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Special Report: Taking Tundra to the Streets

Apr 27, 2008  •  Post A Comment

When Erich Funke, Saatchi & Saatchi’s creative director, sat down with Executive Director Chuck Maguy to work on the Tundra campaign, they needed a hook to attract truckers who were already married to Ford and Chevy.
Working with Kim McCullough, corporate manager for communications for Toyota and TelevisionWeek’s Automotive Marketer of the Year, the Saatchi & Saatchi team brainstormed its way to the central question: How could they market the 2007 Tundra as “a three-quarter-ton truck in the body of a half-ton vehicle”?
To answer that question, Mr. Maguy said, they looked to the streets.
“The Toyota people’s sales objective was to capture part of a market where domestics did five times the volume,” Mr. Maguy said. “Toyota set out to get a stronghold in the market. They spent seven or eight years in the field to find out what consumers need.”
It might have seemed, at first glance, that what truckers needed was what they already had: trucks that were “like a rock” and “built Ford-tough.” Even the No. 3 Dodge Ram had an old “outwork, outhustle” promo that many truckers remembered.
By July 2007, that “outhustle” ethic appeared to have been usurped by Toyota, as sales of Ram units had dropped by 6,716 units, according to R.L. Polk & Co. charts, while Tundra sales were surging.
To Saatchi, the first priority had been clear: Prove to diehard American truckers that a Japanese import could meet their trucking needs—and still give them street cred with their drinking buddies.
That ability for potential buyers to “win the barstool debate” made a huge impact on the Tundra campaign, Mr. Maguy said. The agency went to work with Ms. McCullough and her staff at Toyota to “give the person who buys a Tundra the ammunition” to fend off comments from Ford and Chevy owners who thought Toyota couldn’t make a decent truck.
They also had to fight the memory battle: Truckers have long memories, and many remembered that the early-model Tundras were “overbuilt and overengineered.”
First up: The agency ran 15-second teaser spots showing ring gears, brake calipers and other components of the new Tundra that could outperform the competition, designed to make owners of domestics question the muscle of their full-size trucks.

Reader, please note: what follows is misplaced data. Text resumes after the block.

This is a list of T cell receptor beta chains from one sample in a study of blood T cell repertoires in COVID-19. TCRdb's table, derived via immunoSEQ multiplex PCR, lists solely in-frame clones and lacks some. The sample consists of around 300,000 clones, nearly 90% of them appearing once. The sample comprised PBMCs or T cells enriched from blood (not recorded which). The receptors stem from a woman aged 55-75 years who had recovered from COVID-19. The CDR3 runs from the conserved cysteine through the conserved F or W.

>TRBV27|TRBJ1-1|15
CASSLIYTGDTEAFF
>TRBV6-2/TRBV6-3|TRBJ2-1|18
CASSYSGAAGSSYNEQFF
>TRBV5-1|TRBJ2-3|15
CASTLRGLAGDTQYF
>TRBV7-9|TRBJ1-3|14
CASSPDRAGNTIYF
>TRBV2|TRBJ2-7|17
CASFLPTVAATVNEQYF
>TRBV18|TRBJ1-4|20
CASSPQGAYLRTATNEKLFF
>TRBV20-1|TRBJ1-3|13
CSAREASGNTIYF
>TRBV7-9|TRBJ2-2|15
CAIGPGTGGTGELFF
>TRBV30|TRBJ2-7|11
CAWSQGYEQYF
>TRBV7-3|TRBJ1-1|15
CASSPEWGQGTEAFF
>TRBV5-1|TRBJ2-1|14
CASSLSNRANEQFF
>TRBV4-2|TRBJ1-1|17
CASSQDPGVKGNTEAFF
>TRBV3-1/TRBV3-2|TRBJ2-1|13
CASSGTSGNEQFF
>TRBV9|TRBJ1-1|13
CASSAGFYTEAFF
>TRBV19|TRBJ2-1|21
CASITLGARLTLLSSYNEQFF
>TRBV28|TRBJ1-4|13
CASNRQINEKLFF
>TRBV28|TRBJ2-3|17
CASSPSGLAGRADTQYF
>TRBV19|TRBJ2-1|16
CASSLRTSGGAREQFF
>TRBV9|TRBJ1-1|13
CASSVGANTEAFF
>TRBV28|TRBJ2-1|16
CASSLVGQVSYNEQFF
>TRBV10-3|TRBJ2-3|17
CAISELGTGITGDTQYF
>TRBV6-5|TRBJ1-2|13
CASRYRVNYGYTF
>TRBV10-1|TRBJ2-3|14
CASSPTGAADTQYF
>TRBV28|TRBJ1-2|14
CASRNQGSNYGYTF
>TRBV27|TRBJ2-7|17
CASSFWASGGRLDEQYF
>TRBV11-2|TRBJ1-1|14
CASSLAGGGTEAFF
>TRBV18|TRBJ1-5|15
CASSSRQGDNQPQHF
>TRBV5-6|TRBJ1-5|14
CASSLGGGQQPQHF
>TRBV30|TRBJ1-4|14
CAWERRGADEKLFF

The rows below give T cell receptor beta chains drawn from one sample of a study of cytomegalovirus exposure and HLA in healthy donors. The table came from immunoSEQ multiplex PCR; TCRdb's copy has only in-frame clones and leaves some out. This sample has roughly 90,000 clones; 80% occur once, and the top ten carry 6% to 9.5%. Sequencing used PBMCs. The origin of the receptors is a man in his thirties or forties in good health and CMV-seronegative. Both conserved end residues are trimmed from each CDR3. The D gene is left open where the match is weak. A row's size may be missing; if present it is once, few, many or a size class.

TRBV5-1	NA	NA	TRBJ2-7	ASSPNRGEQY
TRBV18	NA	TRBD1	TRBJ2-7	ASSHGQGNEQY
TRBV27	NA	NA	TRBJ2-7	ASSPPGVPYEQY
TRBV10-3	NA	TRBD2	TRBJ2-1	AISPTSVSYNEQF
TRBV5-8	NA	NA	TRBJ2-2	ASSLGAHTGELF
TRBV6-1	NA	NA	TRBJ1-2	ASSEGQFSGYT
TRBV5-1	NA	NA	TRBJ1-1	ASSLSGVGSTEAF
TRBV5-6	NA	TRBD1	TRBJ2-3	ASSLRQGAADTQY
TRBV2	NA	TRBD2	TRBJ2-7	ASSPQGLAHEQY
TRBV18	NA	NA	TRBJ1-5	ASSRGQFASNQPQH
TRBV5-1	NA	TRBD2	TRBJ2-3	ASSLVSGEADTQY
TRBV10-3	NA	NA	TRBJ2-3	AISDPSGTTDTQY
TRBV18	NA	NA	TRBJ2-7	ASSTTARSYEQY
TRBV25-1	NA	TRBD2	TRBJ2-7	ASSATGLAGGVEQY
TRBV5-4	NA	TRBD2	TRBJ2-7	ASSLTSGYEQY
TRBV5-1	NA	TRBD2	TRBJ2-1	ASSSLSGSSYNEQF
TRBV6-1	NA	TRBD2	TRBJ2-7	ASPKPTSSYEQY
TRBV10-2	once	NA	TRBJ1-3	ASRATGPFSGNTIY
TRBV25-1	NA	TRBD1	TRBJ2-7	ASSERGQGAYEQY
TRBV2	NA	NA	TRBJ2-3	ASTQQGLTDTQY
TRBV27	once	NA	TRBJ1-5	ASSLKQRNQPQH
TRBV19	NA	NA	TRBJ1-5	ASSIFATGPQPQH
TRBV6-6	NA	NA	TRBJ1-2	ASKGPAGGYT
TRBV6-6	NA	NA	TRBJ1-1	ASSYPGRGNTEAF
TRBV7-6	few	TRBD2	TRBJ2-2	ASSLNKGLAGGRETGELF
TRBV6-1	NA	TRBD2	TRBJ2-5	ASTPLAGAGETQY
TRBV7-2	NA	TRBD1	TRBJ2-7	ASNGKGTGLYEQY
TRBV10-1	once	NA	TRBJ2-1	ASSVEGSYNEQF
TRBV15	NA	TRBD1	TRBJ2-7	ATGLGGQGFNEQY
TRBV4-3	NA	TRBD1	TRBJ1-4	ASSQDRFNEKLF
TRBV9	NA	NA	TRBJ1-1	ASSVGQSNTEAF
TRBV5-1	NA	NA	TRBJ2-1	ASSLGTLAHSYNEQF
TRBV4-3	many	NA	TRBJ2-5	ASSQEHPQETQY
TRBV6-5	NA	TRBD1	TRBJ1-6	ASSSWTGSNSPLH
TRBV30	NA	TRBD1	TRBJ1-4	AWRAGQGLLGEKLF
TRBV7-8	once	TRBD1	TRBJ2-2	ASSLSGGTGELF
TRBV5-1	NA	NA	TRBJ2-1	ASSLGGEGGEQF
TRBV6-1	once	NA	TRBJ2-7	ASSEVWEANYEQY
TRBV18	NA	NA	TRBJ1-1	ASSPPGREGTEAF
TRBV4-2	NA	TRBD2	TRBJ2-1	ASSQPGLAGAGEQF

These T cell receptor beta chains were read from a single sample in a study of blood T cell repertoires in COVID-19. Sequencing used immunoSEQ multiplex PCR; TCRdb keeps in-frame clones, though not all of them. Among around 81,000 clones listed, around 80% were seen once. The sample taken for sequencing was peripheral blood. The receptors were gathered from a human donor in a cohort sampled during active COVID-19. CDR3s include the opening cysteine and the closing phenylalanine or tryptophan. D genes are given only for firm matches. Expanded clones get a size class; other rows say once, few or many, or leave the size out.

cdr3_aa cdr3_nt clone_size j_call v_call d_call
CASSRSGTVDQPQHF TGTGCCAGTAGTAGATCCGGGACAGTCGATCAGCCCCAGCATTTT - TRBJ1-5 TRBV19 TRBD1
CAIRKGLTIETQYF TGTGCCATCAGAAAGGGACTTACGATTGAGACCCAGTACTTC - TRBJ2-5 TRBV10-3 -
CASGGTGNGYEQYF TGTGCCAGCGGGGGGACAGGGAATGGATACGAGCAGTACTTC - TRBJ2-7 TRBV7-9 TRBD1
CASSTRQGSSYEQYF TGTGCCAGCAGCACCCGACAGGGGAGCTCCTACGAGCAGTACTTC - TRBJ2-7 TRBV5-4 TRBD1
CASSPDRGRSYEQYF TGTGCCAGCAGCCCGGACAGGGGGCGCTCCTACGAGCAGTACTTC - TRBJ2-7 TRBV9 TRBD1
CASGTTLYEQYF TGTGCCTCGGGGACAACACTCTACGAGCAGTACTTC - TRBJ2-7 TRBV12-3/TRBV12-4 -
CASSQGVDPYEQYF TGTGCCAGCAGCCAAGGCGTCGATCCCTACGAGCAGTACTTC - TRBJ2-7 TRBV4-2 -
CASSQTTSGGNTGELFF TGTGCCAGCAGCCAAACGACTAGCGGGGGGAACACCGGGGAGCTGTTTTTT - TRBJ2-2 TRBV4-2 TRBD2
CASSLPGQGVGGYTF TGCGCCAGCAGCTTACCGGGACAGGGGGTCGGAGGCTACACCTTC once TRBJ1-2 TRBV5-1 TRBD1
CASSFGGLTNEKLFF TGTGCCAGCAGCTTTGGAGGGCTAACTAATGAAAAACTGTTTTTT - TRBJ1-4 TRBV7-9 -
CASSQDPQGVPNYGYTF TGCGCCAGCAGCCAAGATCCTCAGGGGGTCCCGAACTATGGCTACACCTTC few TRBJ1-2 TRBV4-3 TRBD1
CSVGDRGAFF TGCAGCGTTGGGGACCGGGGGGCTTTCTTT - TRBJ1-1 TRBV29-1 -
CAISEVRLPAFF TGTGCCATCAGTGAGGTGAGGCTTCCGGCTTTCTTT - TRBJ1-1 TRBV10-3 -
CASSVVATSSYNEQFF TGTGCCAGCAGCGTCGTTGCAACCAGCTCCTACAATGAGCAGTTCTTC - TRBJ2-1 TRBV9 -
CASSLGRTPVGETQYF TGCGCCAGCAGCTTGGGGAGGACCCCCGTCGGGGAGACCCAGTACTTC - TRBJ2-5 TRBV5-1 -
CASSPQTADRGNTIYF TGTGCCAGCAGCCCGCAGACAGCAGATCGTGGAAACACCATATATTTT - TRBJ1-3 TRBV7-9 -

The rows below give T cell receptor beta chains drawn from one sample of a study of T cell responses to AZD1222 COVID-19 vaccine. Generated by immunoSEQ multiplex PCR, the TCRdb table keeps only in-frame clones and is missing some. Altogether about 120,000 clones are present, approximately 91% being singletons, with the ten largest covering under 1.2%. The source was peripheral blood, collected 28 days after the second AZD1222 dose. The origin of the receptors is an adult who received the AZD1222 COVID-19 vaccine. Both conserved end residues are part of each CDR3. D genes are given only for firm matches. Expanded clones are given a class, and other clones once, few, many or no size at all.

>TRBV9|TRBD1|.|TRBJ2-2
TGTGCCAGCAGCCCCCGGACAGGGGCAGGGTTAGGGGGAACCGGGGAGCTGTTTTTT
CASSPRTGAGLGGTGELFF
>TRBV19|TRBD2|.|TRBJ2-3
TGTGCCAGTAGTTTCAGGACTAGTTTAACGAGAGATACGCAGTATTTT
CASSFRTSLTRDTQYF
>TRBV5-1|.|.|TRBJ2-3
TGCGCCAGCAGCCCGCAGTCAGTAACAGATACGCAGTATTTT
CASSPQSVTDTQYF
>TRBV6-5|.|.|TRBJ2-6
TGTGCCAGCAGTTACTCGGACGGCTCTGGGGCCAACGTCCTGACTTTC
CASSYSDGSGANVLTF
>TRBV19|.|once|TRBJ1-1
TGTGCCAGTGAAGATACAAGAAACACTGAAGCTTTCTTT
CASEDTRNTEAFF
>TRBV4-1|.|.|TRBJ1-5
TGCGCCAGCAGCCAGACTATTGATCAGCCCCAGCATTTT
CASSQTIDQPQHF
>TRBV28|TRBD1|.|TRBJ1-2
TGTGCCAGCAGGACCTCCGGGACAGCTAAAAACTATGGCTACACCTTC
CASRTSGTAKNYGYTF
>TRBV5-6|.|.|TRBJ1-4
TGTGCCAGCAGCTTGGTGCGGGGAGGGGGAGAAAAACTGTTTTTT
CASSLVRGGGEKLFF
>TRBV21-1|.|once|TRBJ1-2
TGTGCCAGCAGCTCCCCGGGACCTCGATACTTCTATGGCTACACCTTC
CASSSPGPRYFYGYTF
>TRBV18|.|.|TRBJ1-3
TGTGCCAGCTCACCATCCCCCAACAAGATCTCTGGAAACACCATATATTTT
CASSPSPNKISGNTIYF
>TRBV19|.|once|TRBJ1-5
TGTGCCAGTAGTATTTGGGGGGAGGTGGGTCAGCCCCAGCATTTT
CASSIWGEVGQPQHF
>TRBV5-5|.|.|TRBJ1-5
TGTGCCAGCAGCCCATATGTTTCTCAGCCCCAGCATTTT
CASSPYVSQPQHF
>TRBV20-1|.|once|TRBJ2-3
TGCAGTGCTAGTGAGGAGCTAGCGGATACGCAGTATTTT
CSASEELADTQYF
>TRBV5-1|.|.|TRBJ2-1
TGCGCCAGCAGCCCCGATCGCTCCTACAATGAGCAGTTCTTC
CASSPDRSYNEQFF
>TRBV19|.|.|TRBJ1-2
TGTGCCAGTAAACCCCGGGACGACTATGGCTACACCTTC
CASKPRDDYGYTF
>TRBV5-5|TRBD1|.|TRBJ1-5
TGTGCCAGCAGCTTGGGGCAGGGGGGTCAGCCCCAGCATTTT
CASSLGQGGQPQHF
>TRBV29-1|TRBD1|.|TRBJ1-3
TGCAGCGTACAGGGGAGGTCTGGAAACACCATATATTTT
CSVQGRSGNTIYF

Then there were the Super Bowl spots, which showcased the Tundra performing full-on, death-defying stunts, all done without resorting to cinematic trickery. There were no CGI-enhanced spots that might turn off potential customers; the ads, like the trucks, were aimed at making a down-to-earth pitch that would bring in down-to-earth buyers.
Next step: Toyota and Saatchi & Saatchi, along with Conill, took the truck to the people. Conill booked the marketing effort mainly at entertainment events aimed at the Hispanic market; Saatchi & Saatchi took it to the lumber yards and farm equipment and fishing supply stores.
These Ride & Drive tours allowed potential buyers to see and feel the revamped Tundra. The marketers also went to the dealerships, where every employee was trained to answer questions about the truck—even the receptionists, who had to field calls after exhibitions at local businesses.
Toyota also went to NASCAR, showing the Tundra on-site at races while sponsoring teams in the Nextel Cup (now Sprint Cup), Busch Series (now Nationwide Series) and Craftsman Truck Series.
At the same time, the Tundra became the official truck of BASS—Bass Anglers Sportsmen Society—appearing on ESPN’s bass fishing broadcasts and supporting catch-and-release programs.
Targeting the country music crowd seemed inevitable, and the Tundra became the title sponsor for the Brooks & Dunn Long Haul tour, with more on-site displays and concert promotions.
Tundra’s sales tripled for domestic pickup replacements between the product launch and August 2007, according to J.D. Power & Associates. But the campaign is ongoing, Mr. Maguy said, and overcoming the ghosts of Tundras past is still sometimes an issue.
“We’re still in the phase of establishing our credentials as a real truck in [some of] these truckers’ minds,” he said. “We’re still evolving. We’re still striving to establish the Tundra as a benchmark in the industry.” He added the grass-roots events have gone a long way toward reaching that goal.
“You can sit in the [cab],” he said, “and experience the detail Toyota has gone to. You can see the sealant in the bed, so it doesn’t leak. They spent years thinking these things through.
“They increased their headroom,” he said of the full-size truck. “You can keep your hard hat on or wear your cowboy hat and sit in the front seat.”
To a cowboy, a country music lover or a farmer looking for a replacement truck, that might make a big difference.


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